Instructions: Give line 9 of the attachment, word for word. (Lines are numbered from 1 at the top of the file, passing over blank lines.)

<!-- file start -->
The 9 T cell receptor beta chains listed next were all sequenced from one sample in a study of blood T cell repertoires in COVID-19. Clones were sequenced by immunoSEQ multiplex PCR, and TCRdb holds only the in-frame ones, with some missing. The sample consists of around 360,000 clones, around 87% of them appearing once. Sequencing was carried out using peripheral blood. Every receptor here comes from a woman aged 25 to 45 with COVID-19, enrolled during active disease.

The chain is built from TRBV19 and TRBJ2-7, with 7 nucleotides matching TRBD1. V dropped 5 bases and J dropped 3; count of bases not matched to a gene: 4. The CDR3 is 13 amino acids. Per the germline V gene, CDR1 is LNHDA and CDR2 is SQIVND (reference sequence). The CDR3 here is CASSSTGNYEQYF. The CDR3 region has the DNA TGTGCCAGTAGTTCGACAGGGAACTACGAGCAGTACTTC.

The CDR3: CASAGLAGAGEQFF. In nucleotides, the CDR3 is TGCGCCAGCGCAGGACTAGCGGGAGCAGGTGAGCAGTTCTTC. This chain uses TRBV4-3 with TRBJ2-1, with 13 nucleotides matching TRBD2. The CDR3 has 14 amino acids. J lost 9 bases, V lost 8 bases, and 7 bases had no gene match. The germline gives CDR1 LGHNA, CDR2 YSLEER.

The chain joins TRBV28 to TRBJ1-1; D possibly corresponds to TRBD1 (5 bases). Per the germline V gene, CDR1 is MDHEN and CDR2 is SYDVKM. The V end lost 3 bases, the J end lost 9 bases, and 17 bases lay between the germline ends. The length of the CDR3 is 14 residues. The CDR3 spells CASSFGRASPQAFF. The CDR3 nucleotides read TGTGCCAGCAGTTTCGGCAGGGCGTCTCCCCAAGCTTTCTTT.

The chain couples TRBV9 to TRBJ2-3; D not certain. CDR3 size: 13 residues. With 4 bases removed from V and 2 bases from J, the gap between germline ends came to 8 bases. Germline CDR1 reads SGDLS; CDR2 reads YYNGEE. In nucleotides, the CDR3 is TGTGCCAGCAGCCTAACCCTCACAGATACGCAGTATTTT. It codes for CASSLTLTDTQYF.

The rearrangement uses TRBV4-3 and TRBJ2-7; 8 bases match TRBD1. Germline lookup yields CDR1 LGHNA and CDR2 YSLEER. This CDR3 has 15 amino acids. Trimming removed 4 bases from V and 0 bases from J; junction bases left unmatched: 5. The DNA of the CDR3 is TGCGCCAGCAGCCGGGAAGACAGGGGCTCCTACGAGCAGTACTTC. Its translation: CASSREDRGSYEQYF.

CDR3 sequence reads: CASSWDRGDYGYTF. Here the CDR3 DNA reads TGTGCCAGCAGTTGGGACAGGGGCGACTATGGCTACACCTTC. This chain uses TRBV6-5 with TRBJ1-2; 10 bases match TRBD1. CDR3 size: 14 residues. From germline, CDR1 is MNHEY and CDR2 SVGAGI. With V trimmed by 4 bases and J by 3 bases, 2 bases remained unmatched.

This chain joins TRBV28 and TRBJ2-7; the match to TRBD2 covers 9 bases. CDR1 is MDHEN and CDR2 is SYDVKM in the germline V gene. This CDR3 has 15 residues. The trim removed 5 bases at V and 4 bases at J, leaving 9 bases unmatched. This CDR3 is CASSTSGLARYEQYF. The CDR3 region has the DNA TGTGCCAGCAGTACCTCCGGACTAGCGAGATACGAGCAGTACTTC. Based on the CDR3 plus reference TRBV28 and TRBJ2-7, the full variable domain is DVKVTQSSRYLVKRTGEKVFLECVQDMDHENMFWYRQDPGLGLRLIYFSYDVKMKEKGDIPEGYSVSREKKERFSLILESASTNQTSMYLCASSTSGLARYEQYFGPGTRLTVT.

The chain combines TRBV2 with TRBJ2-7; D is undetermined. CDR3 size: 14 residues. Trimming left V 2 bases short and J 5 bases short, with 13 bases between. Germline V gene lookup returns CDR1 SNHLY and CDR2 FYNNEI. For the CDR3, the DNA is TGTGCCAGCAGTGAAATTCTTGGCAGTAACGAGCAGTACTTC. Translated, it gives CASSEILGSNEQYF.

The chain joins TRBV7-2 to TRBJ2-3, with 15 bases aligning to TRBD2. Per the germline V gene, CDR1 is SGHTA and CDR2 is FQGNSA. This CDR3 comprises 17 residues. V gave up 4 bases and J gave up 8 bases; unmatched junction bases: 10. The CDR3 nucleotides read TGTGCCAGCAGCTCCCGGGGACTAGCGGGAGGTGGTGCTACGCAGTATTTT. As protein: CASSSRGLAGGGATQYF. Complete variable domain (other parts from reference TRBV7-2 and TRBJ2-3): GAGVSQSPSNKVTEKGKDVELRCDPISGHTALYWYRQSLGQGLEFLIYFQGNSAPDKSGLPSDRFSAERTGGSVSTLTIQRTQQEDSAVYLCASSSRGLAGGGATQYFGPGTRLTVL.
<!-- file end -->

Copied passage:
The chain combines TRBV2 with TRBJ2-7; D is undetermined. CDR3 size: 14 residues. Trimming left V 2 bases short and J 5 bases short, with 13 bases between. Germline V gene lookup returns CDR1 SNHLY and CDR2 FYNNEI. For the CDR3, the DNA is TGTGCCAGCAGTGAAATTCTTGGCAGTAACGAGCAGTACTTC. Translated, it gives CASSEILGSNEQYF.